A novel pectate lyase 3 (Bx-PEL3) gene from the stage-specifically expressed sequence tag library of Bursaphelenchus xylophilus was cloned by Lee and co-workers [15]. Recombinant Bx-PEL3 showed activity against polygalacturonic acid. It was structurally similar to PEL from the Bacillus strain KSM P-15 and shared essential residues for calcium binding and catalytic activity. Bx-PEL3 was expressed near the esophageal gland and might be involved in the cell wall degradation as a biochemically functional pathogenic factor. Chen and co-workers evaluated the risk of Biochemical Recurrence (BCR), hypermethylation of genes, and Glutathione-S-Transferase (GST) polymorphisms in relation to prostate cancer [16]. For patients after prostatectomy or radiotherapy, accurate prediction of BCR is critical. GST polymorphisms, hypermethylation of GSTP1 and functional genes in carcinogenesis (including tumor suppression gene and differentiation gene) were reported to be associated with BCR. Intermediate end points are desirable to expedite the integration of neoadjuvant systemic therapy into the treatment strategy for high-risk localized prostate cancer. Galsky and co-workers analyzed the correlation between endorectal magnetic resonance imaging at 1.5 Tesla (1.5T erMRI) response to neoadjuvant chemotherapy and biochemical recurrence in patients with high-risk localized prostate cancer [17]. Trial 1 explored docetaxel for 6 months and Trial 2 explored docetaxel plus bevacizumab for 4.5 months, both before radical prostatectomy. Among the 53 evaluable patients in the combined analysis, 33% achieved a Prostate-Specific Antigen (PSA) response, 27% achieved an erMRI partial response and 40% achieved an erMRI minor response. Median follow-up was 4.2 years, and 62% of the evaluable patients developed biochemical recurrence. These data do not support the use of 1.5T erMRI response as a primary end point in neoadjuvant chemotherapy trials.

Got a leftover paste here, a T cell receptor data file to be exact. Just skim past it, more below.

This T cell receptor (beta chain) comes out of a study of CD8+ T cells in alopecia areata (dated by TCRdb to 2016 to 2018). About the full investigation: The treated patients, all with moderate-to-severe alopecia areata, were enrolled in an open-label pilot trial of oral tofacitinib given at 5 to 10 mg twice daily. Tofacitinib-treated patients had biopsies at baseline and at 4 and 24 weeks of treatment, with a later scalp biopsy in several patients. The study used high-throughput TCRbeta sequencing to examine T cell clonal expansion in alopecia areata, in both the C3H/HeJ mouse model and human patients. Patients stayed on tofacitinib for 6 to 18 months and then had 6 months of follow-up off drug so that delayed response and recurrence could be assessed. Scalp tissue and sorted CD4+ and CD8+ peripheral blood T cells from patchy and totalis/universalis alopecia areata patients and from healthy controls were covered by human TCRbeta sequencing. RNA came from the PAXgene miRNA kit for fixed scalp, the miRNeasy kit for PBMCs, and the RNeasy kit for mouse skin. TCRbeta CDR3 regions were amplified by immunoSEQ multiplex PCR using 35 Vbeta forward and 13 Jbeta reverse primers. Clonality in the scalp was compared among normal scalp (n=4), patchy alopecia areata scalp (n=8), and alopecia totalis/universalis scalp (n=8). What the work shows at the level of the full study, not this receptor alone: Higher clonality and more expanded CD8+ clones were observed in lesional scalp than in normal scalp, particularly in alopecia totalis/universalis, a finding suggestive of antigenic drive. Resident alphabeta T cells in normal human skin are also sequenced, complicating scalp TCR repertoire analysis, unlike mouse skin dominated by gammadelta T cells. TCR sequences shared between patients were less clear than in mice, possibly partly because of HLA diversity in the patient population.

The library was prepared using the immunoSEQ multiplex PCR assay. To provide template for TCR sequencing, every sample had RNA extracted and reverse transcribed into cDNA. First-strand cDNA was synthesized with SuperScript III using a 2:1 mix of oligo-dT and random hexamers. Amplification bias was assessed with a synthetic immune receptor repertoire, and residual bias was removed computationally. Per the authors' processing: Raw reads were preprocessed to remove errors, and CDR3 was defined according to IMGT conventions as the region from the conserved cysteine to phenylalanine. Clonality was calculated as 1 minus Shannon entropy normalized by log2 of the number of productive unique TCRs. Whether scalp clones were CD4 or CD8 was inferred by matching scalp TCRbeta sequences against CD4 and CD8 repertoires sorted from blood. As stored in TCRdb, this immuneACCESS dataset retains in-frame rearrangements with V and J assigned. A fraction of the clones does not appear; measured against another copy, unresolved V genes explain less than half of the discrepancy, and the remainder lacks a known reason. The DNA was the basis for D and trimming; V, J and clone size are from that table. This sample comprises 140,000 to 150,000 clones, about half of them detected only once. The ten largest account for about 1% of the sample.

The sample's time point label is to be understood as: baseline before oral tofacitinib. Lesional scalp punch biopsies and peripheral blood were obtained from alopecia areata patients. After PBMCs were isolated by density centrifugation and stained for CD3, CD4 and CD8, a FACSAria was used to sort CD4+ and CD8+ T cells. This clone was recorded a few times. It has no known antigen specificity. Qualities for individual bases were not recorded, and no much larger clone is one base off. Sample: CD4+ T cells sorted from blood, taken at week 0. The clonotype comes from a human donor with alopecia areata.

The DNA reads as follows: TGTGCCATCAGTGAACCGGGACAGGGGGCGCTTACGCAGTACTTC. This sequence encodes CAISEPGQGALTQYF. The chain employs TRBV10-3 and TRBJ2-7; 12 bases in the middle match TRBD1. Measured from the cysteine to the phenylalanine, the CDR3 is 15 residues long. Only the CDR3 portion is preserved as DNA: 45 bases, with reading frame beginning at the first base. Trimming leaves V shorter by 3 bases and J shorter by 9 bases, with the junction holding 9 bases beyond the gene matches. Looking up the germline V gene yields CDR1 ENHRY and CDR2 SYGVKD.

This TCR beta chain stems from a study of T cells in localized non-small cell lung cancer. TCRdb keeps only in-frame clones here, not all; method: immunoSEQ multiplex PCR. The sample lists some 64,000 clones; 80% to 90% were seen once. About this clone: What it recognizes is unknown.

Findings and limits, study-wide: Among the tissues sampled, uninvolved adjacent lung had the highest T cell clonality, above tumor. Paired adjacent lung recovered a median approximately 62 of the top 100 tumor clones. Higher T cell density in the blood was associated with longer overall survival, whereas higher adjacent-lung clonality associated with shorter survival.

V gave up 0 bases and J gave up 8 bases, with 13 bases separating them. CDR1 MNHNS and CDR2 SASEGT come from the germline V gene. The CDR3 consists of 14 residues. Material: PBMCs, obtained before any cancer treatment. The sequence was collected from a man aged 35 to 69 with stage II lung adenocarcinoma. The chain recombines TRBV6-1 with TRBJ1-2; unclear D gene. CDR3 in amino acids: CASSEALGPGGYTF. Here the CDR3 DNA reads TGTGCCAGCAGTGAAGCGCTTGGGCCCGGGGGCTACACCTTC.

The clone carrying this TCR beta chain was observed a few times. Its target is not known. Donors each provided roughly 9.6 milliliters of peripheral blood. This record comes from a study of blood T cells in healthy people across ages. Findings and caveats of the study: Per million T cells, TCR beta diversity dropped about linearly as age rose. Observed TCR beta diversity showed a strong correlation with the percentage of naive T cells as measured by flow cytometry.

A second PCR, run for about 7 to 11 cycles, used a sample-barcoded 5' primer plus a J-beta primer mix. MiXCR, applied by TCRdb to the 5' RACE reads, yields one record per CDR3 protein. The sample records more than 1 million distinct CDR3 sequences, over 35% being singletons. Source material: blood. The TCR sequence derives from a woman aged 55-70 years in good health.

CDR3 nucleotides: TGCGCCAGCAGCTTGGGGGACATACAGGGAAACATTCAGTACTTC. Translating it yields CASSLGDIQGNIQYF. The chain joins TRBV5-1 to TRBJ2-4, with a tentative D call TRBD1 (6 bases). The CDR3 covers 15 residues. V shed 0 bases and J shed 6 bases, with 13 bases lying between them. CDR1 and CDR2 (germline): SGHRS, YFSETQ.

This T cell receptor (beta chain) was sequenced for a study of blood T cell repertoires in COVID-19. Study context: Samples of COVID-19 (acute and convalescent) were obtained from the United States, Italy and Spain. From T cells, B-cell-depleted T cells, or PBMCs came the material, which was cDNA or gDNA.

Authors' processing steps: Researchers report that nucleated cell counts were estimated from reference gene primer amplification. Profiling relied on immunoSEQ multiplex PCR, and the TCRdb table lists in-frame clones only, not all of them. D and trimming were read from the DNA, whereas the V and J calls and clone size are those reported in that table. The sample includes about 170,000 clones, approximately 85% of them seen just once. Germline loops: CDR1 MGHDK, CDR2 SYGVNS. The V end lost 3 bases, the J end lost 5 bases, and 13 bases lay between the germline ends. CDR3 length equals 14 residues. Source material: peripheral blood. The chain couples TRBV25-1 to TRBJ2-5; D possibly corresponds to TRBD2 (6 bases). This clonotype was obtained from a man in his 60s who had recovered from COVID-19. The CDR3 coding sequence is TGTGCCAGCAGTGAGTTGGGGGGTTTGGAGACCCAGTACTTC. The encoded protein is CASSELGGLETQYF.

The cell cytoskeleton is a dynamic signaling scaffold that transmits complex mechanosensing stimuli that regulate normal physiological and aberrant pathophysiological processes. Choi and co-workers developed a purification method that enriches for the cytoskeleton and its associated proteins in their native state that is also compatible with current mass spectrometry-based protein detection methods [18]. This method can be used for large-scale biochemical and proteomic analyses of different cell types. In the purified mouse embryonic fibroblasts, 635 cytoskeleton or cytoskeleton-interacting proteins were identified. Important nodes of interconnectivity surrounding well-established regulators of the actin cytoskeleton and focal adhesion complexes were revealed by functional annotation and network analyses. This improved cytoskeleton purification method will aid our understanding of how the cytoskeleton controls normal and diseased cell functions. Escribano and co-workers studied the reference values of different haematological and biochemical parameters in the Spanish Purebred horse (SPB, Andalusian) in each of the stages of a programmed exercise on a treadmill system [19]. Ninety four young SPB male horses (4.2 ± 2.3 years old) were used. An increasing intensity exercise test at 4, 5, 6 and 7 m/s was carried out on a treadmill. Total red blood cells, total white blood cells, neutrophils and lymphocytes counts; haematocrit, haemoglobin, lactate, uric acid, creatinine, total plasma protein concentrations, and aspartate transaminase, lactate dehydrogenase, and creatine-quinase activities were determined. In conclusion, (i) the reference values for each parameter were determined for each of the exercise tests, (ii) medium-high heritability and a high repeatability were manifested by all the parameters analysed. Measuring guidelines for improving the athletic ability of SPB horses were determined, for selecting these animals in response to those parameters and for establishing the heritability as well as genetic correlations.